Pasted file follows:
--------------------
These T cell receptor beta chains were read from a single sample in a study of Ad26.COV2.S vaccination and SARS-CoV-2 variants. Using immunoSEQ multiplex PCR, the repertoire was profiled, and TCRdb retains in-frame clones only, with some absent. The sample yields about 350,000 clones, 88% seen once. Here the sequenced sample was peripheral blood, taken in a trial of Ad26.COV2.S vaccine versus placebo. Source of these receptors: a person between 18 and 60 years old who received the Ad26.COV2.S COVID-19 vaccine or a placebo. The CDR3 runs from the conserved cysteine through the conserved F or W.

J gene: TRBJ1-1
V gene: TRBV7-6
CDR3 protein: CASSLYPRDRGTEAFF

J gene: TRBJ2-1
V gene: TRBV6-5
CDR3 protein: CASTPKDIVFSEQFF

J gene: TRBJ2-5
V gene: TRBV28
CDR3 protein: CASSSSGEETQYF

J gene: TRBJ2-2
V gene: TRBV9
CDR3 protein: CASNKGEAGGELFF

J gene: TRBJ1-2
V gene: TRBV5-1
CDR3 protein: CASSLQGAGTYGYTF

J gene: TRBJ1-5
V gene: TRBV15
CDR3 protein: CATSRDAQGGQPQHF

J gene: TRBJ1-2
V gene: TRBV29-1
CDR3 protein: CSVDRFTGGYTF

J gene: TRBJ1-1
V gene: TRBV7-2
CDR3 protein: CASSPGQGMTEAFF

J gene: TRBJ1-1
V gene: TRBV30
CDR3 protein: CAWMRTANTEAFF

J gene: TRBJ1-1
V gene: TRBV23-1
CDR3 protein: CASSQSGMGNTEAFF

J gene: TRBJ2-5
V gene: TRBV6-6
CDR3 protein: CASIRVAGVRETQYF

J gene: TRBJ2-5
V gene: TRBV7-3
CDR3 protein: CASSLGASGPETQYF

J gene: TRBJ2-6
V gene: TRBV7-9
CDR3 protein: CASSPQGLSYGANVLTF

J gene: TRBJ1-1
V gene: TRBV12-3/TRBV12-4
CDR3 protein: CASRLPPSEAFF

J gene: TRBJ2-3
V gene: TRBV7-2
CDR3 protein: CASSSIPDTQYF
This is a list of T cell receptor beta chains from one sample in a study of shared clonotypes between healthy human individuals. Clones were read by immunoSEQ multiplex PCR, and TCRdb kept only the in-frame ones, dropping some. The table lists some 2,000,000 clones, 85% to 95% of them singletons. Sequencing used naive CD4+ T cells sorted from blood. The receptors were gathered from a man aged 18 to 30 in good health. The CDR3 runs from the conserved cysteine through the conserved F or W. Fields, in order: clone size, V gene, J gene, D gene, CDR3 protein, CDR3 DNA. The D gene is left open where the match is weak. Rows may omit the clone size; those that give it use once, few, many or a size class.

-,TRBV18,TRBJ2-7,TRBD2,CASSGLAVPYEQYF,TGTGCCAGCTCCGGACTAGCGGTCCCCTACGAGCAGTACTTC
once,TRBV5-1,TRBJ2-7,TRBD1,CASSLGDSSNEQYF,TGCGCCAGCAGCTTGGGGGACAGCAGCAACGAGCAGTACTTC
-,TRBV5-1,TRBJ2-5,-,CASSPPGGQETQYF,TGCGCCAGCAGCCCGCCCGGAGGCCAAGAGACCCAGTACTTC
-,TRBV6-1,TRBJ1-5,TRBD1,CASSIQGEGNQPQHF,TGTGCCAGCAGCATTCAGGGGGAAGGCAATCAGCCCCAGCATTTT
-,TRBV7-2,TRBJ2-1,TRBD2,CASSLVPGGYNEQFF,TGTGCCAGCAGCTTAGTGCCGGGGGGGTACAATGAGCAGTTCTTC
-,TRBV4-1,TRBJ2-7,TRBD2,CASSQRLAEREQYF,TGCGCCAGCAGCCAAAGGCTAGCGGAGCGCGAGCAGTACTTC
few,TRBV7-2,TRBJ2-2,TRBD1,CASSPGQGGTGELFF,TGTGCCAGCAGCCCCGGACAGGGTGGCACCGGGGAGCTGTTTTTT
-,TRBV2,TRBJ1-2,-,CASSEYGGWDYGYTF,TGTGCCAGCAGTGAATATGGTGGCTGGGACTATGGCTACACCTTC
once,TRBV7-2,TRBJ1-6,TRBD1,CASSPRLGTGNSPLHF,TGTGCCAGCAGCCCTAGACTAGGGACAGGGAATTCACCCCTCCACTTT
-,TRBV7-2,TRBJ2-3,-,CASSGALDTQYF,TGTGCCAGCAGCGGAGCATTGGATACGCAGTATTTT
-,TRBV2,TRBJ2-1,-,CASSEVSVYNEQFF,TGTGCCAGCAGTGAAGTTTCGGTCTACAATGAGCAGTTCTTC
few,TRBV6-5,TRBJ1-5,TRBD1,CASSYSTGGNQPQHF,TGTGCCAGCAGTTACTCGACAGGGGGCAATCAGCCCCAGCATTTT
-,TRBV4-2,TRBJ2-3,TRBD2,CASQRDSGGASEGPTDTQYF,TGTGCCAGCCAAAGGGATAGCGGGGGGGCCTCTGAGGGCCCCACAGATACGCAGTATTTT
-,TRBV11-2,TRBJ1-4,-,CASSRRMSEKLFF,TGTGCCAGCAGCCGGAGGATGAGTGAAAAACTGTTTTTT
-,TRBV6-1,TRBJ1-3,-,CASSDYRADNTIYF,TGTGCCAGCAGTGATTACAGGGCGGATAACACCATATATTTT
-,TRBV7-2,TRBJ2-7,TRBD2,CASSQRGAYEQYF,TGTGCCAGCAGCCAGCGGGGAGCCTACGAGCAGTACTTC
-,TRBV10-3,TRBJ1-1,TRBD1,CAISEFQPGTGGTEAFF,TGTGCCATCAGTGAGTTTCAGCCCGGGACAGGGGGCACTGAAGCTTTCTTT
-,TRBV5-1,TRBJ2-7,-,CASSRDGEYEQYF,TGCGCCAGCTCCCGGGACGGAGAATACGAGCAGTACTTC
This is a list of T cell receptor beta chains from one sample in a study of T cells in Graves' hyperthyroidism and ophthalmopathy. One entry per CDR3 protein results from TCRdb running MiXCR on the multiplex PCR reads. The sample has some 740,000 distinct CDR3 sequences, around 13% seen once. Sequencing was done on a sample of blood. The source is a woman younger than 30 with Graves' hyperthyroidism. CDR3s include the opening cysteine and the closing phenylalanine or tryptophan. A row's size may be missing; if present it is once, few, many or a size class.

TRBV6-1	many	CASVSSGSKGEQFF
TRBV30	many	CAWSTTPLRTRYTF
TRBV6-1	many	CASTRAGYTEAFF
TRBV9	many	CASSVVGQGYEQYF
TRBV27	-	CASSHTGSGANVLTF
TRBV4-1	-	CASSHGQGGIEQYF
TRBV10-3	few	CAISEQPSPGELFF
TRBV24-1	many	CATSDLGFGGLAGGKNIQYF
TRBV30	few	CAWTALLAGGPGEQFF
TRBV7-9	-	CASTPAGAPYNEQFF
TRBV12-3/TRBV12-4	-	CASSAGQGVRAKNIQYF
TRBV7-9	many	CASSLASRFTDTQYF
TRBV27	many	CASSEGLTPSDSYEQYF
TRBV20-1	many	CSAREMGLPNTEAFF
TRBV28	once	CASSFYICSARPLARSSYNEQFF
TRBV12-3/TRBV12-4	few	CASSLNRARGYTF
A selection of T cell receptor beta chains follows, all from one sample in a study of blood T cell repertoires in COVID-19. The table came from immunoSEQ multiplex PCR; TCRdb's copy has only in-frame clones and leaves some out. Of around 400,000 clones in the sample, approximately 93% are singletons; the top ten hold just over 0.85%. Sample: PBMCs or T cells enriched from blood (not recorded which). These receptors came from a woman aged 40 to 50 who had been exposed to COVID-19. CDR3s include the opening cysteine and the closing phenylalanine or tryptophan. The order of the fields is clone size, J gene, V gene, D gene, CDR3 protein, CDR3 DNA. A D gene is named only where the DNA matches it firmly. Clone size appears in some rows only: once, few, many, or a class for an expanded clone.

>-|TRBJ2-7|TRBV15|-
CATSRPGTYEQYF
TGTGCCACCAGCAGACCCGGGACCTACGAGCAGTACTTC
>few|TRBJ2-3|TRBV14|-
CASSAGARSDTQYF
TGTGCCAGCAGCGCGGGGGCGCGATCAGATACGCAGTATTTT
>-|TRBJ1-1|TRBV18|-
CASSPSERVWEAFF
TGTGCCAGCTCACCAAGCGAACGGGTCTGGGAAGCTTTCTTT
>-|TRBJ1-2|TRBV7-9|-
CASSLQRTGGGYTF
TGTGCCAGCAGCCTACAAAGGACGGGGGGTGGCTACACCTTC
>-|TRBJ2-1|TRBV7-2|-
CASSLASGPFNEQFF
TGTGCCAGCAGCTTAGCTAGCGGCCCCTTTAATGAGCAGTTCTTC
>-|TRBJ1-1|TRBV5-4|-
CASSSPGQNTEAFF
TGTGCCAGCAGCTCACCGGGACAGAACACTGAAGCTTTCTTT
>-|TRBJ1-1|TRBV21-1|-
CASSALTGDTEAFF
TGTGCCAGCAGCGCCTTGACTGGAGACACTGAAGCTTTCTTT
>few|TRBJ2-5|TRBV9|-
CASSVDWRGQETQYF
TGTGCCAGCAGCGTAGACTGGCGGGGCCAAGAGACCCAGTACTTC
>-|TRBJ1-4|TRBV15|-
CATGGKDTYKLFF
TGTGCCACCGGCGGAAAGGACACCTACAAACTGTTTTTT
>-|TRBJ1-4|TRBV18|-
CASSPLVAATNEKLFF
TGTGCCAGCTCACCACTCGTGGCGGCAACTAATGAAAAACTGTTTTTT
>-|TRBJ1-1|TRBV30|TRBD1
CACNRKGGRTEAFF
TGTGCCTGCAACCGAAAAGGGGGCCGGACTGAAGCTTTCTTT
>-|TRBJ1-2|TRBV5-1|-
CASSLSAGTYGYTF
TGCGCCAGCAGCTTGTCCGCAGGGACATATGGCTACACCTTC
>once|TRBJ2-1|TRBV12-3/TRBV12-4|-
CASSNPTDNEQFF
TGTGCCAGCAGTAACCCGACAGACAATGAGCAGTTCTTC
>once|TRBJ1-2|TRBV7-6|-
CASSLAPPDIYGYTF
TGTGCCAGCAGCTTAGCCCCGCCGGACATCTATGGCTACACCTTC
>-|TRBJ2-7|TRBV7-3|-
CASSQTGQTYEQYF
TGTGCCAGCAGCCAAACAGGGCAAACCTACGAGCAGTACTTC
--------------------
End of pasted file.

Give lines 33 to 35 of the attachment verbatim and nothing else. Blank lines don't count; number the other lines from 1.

V gene: TRBV6-6
CDR3 protein: CASIRVAGVRETQYF

J gene: TRBJ2-5